Thursday, July 05, 2007
In December I wrote several blog entries (main one here) summarizing my experiences as a substitute teacher. I resumed subbing in one district in January, and am considering again the whole subject of licensure, and in a couple of blog entries I want to revisit in more detail some of the points and concerns that I covered in earlier blogs.
On this blog, of course, the focus is on the suitability of content when found by minors. School districts have a new problem with the Internet. They may scratch and claw over politically and socially (from the viewpoint of parents) curricula on sensitive issues (like sexuality). For example, recently the state of Maryland approved a modest curriculum of education that includes discussion of homosexuality in public schools. The controversy is covered here:
Also, recall that I had contributed an essay on the subject to the Opposing Viewpoints series, discussion at this link or this blog entry.
Because of the open nature of the Internet and search engines, in practice kids will often be able to find material not in curricula, whatever the wishes of their parents. This information may comprise non-pornographic medical information (as about condom use) that goes against the cultural values of their parents. Teachers could have written these entries because of their own personal values, and students may recognize their names. This could, in the view of some, undermine the credibility of accepted public school curricula – but it is the new reality.
I’ve said that permanent teachers (those with the authority to grade kids) should avoid making themselves Internet celebrities without employer supervision, but that short-terms subs, paid less and with no real authority to make decisions about kids, should be able to say what they want (as long as what they publish is “objectively legal”).
I’ll come back to that in later entries again, but I wanted to emphasize here that I felt that by working in the school systems for a while, I could communicate to schools how technology really is “democratizing” the publishing and flow of information. This process seems profoundly important, and definitely should be presented to kids in conjunction to what they learn now in English (how to interpret literature in its original context, and compare it to context today) and social studies, especially government.
Again, one way this is democratizing is that it gives any individual or small party to reach the entire planet with new ways of linking information and drawing out new elements of “truth” about social and political problems. The potential is to reduce the dependence of ordinary people of “professional” lobbyists and unions to represent them, and to improve the intellectual level of citizen participation, beyond protests, strikes, boycotts, and form emails. One downside is that “professionalism” as a whole suffers (as described by Andrew Keen in his recent book “The Cult of the Amateur”, link here, , and people may value interpersonal interactions for their own sakes less.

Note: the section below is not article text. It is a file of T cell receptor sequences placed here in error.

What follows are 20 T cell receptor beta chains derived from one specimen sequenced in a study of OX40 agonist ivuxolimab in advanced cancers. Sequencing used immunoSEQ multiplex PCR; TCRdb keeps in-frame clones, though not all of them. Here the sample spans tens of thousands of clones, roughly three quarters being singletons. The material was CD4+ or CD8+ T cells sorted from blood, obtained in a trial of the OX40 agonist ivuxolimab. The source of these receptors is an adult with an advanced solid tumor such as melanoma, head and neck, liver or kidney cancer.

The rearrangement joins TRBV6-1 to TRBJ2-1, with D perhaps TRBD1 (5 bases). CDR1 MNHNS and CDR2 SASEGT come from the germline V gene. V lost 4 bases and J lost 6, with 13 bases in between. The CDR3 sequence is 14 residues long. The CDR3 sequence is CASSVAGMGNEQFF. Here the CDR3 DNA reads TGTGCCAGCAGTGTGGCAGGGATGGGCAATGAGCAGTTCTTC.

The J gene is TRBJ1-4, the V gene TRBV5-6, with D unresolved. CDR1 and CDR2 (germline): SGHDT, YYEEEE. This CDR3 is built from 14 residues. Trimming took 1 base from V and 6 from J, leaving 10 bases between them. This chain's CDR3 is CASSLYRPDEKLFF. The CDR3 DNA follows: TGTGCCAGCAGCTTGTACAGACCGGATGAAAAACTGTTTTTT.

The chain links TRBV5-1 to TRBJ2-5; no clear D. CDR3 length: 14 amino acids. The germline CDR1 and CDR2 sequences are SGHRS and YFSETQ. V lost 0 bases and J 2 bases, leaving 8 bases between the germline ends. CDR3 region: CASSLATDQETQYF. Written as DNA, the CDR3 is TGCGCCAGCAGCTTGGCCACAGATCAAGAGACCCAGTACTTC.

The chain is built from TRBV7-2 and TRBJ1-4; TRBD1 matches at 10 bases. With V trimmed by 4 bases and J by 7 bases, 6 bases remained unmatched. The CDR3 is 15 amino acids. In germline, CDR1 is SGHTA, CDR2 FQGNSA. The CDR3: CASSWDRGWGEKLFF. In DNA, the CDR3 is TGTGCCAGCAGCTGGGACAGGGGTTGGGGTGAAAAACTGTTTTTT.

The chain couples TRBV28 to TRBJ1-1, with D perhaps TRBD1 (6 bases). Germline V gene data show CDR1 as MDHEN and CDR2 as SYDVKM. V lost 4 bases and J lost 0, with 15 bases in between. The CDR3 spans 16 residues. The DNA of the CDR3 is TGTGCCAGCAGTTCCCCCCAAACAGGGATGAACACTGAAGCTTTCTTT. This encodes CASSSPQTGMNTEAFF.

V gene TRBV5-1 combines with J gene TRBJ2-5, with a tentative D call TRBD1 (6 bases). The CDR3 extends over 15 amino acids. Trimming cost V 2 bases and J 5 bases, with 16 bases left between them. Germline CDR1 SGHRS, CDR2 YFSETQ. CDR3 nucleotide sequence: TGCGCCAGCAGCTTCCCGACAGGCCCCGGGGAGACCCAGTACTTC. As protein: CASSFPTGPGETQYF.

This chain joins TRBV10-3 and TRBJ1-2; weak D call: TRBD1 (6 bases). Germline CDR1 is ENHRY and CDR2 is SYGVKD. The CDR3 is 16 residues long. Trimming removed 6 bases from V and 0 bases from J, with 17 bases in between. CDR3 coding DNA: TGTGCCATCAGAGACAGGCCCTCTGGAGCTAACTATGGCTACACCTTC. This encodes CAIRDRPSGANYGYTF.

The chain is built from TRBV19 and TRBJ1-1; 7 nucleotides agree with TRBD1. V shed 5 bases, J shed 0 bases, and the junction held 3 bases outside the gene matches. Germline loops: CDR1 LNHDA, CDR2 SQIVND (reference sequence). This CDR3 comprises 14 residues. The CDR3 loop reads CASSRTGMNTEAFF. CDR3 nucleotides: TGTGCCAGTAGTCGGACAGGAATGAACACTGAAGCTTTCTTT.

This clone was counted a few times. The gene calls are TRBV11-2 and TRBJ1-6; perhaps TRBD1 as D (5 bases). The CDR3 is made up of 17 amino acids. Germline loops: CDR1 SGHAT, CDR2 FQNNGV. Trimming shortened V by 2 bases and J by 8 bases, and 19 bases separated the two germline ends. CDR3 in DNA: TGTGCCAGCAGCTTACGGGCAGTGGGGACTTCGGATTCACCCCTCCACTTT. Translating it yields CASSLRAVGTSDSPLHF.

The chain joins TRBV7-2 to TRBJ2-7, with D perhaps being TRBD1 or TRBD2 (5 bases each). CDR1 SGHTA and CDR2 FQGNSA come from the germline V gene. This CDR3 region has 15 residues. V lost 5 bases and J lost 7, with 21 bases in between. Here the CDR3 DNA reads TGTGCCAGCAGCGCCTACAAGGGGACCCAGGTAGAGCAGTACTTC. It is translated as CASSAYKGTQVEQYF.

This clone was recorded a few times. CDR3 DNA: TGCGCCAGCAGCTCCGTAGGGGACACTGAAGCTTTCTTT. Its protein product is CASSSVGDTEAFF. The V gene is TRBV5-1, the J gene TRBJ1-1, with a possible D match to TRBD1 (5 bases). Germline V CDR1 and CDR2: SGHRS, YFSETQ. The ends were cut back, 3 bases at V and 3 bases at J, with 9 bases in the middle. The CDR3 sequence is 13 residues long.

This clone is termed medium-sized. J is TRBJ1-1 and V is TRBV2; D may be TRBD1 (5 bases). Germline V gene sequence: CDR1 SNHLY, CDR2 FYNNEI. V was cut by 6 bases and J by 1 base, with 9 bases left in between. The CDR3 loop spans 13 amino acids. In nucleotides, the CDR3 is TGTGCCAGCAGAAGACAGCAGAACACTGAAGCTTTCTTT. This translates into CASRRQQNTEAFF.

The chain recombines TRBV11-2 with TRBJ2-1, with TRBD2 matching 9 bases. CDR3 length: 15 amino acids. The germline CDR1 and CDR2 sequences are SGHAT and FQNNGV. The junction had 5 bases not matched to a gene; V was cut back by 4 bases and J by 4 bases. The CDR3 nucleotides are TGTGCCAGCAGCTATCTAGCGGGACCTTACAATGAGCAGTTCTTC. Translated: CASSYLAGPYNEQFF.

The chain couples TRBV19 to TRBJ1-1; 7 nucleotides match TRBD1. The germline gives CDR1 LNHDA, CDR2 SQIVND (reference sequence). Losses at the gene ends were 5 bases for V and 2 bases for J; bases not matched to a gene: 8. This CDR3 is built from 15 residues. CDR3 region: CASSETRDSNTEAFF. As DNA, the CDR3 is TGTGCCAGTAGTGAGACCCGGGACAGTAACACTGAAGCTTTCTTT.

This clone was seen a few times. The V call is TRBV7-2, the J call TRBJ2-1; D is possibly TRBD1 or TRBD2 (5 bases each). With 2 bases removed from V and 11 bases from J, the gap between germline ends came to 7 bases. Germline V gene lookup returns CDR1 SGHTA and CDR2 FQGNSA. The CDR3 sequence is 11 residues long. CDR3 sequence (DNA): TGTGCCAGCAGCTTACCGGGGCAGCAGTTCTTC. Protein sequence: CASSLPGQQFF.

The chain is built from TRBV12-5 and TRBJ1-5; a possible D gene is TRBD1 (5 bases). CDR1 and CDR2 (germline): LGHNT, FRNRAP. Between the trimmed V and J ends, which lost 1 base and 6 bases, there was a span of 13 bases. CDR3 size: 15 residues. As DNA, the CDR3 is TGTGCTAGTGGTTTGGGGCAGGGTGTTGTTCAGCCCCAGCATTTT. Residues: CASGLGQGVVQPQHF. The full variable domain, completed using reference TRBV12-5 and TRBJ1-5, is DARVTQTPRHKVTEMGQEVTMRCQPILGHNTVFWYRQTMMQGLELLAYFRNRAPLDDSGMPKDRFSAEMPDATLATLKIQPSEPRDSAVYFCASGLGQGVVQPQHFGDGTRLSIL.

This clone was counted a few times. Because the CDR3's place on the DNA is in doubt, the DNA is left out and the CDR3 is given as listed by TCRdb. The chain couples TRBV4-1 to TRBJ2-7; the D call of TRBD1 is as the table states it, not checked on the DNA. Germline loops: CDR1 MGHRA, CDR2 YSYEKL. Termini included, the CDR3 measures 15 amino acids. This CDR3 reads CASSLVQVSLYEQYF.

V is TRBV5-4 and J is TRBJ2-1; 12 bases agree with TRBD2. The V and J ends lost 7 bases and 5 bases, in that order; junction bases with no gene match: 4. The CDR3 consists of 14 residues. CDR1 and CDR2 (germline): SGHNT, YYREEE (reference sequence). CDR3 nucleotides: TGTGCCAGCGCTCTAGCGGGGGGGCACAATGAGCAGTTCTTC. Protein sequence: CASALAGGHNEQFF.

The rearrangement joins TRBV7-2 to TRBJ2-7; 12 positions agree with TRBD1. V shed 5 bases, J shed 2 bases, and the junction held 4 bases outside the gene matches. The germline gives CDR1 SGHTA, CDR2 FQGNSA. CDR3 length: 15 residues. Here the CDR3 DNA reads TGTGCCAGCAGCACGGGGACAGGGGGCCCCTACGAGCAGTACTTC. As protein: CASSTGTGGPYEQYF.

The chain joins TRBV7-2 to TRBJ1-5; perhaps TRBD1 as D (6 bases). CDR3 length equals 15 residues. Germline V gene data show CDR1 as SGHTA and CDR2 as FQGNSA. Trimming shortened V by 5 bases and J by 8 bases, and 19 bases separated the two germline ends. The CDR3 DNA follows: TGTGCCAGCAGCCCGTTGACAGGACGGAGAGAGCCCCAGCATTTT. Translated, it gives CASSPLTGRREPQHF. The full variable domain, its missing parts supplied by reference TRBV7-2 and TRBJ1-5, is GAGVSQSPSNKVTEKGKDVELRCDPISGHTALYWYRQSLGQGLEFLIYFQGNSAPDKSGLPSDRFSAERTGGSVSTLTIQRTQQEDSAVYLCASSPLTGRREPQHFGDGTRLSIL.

In fact, as readers know, I took large advantage of this after publishing my first book (1997), letting search engines make me an “Internet pseudo-celebrity” with simple but large-in-content website, especially from 1998-2002. After about 2003, Internet self-promotion steered in somewhat different directions with social networking, a capacity that presents new issues (opportunities and dangers) for kids.
On one assignment, well before the “crisis” described on the aforementioned blog, I had the chance to present COPA (the Child Online Protection Act) to history and social studies teachers at a high school. During the planning period, I had them linking to various ACLU and government briefs, as well as court opinions as they were known by early 2005. They found all of this eye-opening, and could see there were many (not just two) facets to the issue.
I hoped, and still hope, that this would lead to a larger role for me in addressing the need for care in how students approach use of the Internet. I have been in classes where students used search engines all period long to look up technical answers (as in chemistry) to classwork. I’ve also seen students go to hip-hop. Many school districts have blocked access to many social networking and similar sites from their computers.
I’ve also maintained that schools should start teaching intellectual property law concepts, such as copyright, trademark, and especially defamation. It does not make sense to turn minors loose into developing a planet-wide audience without a sense of the legal responsibilities involved. Many teachers, even in history and social studies, do not have a modern understanding of these issues as the Internet mediates them.
Full-time public school teachers often seem to be living in a sheltered world, explained partly by the pressures they are under to get disadvantaged students to perform with basic skills, which seem mundane in the “outside world.” Much of the content seems aimed at the “lowest common denominator” and is based on hardcopy handouts and texts with carefully circumscribed content with more “traditional” interpretation of issues. (This slides with time; I can remember that in the 1950s, presenting “Brown v. Board of Education” was a big deal.) Teachers cannot assume that all students have Internet access at home (as many parents are squeamish, and limit computer use and place the computer is a public area), even though many students benefit from advanced Internet use.
The issue of “protecting minors” on the Internet reaches into many areas beyond what one usually hears (COPA – and the chat rooms). This includes intellectual property, socialization, family dynamics, and professionalism. This is certainly a big challenge for schools, and I would like to be able to do something about it.